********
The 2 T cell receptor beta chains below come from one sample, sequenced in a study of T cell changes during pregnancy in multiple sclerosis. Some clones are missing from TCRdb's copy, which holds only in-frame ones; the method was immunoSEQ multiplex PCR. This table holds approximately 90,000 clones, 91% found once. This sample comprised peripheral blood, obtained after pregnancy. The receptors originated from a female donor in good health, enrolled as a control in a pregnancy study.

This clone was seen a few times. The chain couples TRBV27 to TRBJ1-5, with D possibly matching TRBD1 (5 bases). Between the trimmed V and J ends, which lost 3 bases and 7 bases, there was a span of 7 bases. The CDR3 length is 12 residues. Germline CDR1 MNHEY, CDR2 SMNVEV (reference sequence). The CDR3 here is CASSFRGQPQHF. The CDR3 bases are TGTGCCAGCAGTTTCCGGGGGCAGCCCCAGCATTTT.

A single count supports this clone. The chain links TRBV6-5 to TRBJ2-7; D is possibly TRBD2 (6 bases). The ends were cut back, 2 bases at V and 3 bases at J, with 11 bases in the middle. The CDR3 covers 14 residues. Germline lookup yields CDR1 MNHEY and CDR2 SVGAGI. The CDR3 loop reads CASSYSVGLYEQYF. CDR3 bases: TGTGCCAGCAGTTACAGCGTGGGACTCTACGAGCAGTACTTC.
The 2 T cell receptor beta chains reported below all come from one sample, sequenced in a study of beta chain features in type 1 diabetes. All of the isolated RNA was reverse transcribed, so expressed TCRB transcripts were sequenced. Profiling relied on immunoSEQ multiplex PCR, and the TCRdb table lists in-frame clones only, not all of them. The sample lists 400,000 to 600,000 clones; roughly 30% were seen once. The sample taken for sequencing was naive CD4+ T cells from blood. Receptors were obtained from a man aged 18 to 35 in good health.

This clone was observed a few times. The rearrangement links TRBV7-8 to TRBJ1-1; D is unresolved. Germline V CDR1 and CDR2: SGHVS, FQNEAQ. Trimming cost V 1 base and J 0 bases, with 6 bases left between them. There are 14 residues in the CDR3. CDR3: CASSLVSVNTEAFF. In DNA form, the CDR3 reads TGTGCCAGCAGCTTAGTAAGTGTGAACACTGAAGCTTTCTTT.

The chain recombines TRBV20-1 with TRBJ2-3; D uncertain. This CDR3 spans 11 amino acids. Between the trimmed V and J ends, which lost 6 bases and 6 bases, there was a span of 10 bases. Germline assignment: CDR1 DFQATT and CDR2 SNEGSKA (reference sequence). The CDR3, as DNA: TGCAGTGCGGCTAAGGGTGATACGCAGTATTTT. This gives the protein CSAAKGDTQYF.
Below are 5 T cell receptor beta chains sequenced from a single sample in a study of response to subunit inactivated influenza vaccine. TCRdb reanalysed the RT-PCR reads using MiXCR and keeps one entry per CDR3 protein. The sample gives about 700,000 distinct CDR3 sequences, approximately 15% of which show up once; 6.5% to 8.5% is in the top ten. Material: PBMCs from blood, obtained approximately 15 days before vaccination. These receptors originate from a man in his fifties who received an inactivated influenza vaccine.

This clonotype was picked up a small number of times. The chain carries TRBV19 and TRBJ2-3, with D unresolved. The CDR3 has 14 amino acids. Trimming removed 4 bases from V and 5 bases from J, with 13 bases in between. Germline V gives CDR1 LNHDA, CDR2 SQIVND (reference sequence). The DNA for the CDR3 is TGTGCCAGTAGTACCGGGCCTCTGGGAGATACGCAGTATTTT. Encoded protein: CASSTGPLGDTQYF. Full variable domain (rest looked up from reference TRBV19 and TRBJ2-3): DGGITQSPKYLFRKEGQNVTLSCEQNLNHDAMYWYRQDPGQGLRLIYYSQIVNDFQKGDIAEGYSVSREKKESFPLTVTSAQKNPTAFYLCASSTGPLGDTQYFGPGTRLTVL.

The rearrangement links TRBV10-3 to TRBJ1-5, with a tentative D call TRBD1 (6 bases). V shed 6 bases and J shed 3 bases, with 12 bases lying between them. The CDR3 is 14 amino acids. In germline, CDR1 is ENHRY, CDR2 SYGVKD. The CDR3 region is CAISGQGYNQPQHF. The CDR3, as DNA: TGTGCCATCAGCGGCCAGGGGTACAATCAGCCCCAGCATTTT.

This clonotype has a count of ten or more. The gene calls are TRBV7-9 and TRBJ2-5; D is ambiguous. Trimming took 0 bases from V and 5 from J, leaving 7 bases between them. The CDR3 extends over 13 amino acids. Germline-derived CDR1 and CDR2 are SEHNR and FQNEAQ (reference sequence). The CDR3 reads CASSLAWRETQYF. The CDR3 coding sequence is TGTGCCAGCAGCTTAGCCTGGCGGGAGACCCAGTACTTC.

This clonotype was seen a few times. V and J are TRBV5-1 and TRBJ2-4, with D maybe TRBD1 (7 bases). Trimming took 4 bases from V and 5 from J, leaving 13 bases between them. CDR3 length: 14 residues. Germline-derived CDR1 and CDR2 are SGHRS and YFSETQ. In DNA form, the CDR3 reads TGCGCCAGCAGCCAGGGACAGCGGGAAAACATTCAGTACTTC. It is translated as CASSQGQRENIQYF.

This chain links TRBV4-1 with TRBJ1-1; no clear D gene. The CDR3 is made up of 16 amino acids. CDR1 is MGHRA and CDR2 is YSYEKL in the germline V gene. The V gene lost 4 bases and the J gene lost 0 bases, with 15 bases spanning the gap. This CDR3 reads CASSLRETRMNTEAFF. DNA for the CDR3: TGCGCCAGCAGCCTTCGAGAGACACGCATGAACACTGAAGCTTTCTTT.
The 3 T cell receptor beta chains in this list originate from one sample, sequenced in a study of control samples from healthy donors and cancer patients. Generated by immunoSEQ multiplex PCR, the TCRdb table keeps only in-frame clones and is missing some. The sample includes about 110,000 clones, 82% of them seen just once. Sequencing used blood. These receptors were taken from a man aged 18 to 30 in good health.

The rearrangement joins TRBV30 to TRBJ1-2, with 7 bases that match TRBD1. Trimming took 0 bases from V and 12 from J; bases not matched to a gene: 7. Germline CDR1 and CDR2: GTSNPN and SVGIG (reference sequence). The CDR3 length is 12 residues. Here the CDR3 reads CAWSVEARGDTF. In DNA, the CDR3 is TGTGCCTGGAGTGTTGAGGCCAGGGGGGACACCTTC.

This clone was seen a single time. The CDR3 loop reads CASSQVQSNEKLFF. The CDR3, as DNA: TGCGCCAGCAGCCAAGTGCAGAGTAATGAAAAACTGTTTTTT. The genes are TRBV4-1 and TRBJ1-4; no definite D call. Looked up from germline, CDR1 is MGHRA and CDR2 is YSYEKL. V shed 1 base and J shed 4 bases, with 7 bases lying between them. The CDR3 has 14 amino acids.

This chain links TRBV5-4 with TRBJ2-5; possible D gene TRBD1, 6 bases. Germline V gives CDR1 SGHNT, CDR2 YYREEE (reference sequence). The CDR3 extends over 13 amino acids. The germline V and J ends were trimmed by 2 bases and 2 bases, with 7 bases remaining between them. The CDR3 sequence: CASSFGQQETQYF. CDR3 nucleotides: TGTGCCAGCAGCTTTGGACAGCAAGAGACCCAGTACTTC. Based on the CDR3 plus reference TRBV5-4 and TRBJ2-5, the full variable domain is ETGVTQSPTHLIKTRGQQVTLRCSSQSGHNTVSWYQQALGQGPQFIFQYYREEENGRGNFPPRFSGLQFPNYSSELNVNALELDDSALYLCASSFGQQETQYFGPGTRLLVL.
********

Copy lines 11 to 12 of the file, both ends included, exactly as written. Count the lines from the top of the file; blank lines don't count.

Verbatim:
This clonotype was seen a few times. V and J are TRBV5-1 and TRBJ2-4, with D maybe TRBD1 (7 bases). Trimming took 4 bases from V and 5 from J, leaving 13 bases between them. CDR3 length: 14 residues. Germline-derived CDR1 and CDR2 are SGHRS and YFSETQ. In DNA form, the CDR3 reads TGCGCCAGCAGCCAGGGACAGCGGGAAAACATTCAGTACTTC. It is translated as CASSQGQRENIQYF.

This chain links TRBV4-1 with TRBJ1-1; no clear D gene. The CDR3 is made up of 16 amino acids. CDR1 is MGHRA and CDR2 is YSYEKL in the germline V gene. The V gene lost 4 bases and the J gene lost 0 bases, with 15 bases spanning the gap. This CDR3 reads CASSLRETRMNTEAFF. DNA for the CDR3: TGCGCCAGCAGCCTTCGAGAGACACGCATGAACACTGAAGCTTTCTTT.